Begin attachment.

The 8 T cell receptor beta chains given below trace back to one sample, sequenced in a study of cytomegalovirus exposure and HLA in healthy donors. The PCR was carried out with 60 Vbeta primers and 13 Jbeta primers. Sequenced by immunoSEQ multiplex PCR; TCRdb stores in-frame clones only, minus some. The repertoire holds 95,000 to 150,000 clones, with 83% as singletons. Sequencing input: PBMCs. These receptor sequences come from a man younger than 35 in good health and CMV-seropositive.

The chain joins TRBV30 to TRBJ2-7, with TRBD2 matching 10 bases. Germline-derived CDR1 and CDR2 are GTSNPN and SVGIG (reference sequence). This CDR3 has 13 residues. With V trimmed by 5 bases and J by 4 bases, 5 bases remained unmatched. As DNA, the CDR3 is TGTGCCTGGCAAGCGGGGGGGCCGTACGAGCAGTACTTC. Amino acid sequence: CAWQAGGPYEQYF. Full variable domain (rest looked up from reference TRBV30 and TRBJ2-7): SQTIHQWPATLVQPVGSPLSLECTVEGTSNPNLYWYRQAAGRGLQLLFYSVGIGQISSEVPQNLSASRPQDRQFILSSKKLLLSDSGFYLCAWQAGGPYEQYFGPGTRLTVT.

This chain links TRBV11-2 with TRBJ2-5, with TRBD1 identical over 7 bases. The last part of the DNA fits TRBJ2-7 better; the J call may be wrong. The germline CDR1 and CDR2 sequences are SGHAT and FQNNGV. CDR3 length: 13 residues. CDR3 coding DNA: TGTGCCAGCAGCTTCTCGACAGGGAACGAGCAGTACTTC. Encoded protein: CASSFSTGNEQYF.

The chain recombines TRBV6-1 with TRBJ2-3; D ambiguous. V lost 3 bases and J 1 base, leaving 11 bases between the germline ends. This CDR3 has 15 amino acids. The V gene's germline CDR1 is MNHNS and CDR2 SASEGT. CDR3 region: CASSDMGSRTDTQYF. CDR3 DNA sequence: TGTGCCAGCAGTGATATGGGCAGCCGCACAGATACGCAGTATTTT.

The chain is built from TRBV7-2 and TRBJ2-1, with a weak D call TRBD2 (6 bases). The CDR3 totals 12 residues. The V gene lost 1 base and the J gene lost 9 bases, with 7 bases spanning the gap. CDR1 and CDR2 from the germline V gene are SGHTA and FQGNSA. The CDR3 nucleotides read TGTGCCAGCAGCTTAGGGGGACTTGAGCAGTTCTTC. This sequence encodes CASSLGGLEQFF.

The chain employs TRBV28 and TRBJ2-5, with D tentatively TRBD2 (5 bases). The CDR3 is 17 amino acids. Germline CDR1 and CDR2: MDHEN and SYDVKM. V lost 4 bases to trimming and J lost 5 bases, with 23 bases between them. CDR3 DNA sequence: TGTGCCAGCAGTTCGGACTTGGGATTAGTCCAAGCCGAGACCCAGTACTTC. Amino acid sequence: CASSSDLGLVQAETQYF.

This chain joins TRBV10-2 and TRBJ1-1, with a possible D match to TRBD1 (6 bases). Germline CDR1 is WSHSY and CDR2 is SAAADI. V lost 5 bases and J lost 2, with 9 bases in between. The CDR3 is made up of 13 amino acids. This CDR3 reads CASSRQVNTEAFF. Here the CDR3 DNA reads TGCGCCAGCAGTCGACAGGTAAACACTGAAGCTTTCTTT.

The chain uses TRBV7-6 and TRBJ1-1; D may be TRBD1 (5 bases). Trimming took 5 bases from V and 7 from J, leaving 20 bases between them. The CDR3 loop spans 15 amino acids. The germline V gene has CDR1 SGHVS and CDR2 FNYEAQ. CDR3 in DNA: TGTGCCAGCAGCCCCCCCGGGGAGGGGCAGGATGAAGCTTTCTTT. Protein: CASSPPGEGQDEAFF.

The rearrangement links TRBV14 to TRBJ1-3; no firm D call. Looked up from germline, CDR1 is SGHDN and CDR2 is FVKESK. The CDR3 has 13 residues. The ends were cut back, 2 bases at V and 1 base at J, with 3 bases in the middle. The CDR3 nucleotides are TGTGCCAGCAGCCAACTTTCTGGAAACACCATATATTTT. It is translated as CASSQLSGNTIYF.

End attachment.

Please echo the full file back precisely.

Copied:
The 8 T cell receptor beta chains given below trace back to one sample, sequenced in a study of cytomegalovirus exposure and HLA in healthy donors. The PCR was carried out with 60 Vbeta primers and 13 Jbeta primers. Sequenced by immunoSEQ multiplex PCR; TCRdb stores in-frame clones only, minus some. The repertoire holds 95,000 to 150,000 clones, with 83% as singletons. Sequencing input: PBMCs. These receptor sequences come from a man younger than 35 in good health and CMV-seropositive.

The chain joins TRBV30 to TRBJ2-7, with TRBD2 matching 10 bases. Germline-derived CDR1 and CDR2 are GTSNPN and SVGIG (reference sequence). This CDR3 has 13 residues. With V trimmed by 5 bases and J by 4 bases, 5 bases remained unmatched. As DNA, the CDR3 is TGTGCCTGGCAAGCGGGGGGGCCGTACGAGCAGTACTTC. Amino acid sequence: CAWQAGGPYEQYF. Full variable domain (rest looked up from reference TRBV30 and TRBJ2-7): SQTIHQWPATLVQPVGSPLSLECTVEGTSNPNLYWYRQAAGRGLQLLFYSVGIGQISSEVPQNLSASRPQDRQFILSSKKLLLSDSGFYLCAWQAGGPYEQYFGPGTRLTVT.

This chain links TRBV11-2 with TRBJ2-5, with TRBD1 identical over 7 bases. The last part of the DNA fits TRBJ2-7 better; the J call may be wrong. The germline CDR1 and CDR2 sequences are SGHAT and FQNNGV. CDR3 length: 13 residues. CDR3 coding DNA: TGTGCCAGCAGCTTCTCGACAGGGAACGAGCAGTACTTC. Encoded protein: CASSFSTGNEQYF.

The chain recombines TRBV6-1 with TRBJ2-3; D ambiguous. V lost 3 bases and J 1 base, leaving 11 bases between the germline ends. This CDR3 has 15 amino acids. The V gene's germline CDR1 is MNHNS and CDR2 SASEGT. CDR3 region: CASSDMGSRTDTQYF. CDR3 DNA sequence: TGTGCCAGCAGTGATATGGGCAGCCGCACAGATACGCAGTATTTT.

The chain is built from TRBV7-2 and TRBJ2-1, with a weak D call TRBD2 (6 bases). The CDR3 totals 12 residues. The V gene lost 1 base and the J gene lost 9 bases, with 7 bases spanning the gap. CDR1 and CDR2 from the germline V gene are SGHTA and FQGNSA. The CDR3 nucleotides read TGTGCCAGCAGCTTAGGGGGACTTGAGCAGTTCTTC. This sequence encodes CASSLGGLEQFF.

The chain employs TRBV28 and TRBJ2-5, with D tentatively TRBD2 (5 bases). The CDR3 is 17 amino acids. Germline CDR1 and CDR2: MDHEN and SYDVKM. V lost 4 bases to trimming and J lost 5 bases, with 23 bases between them. CDR3 DNA sequence: TGTGCCAGCAGTTCGGACTTGGGATTAGTCCAAGCCGAGACCCAGTACTTC. Amino acid sequence: CASSSDLGLVQAETQYF.

This chain joins TRBV10-2 and TRBJ1-1, with a possible D match to TRBD1 (6 bases). Germline CDR1 is WSHSY and CDR2 is SAAADI. V lost 5 bases and J lost 2, with 9 bases in between. The CDR3 is made up of 13 amino acids. This CDR3 reads CASSRQVNTEAFF. Here the CDR3 DNA reads TGCGCCAGCAGTCGACAGGTAAACACTGAAGCTTTCTTT.

The chain uses TRBV7-6 and TRBJ1-1; D may be TRBD1 (5 bases). Trimming took 5 bases from V and 7 from J, leaving 20 bases between them. The CDR3 loop spans 15 amino acids. The germline V gene has CDR1 SGHVS and CDR2 FNYEAQ. CDR3 in DNA: TGTGCCAGCAGCCCCCCCGGGGAGGGGCAGGATGAAGCTTTCTTT. Protein: CASSPPGEGQDEAFF.

The rearrangement links TRBV14 to TRBJ1-3; no firm D call. Looked up from germline, CDR1 is SGHDN and CDR2 is FVKESK. The CDR3 has 13 residues. The ends were cut back, 2 bases at V and 1 base at J, with 3 bases in the middle. The CDR3 nucleotides are TGTGCCAGCAGCCAACTTTCTGGAAACACCATATATTTT. It is translated as CASSQLSGNTIYF.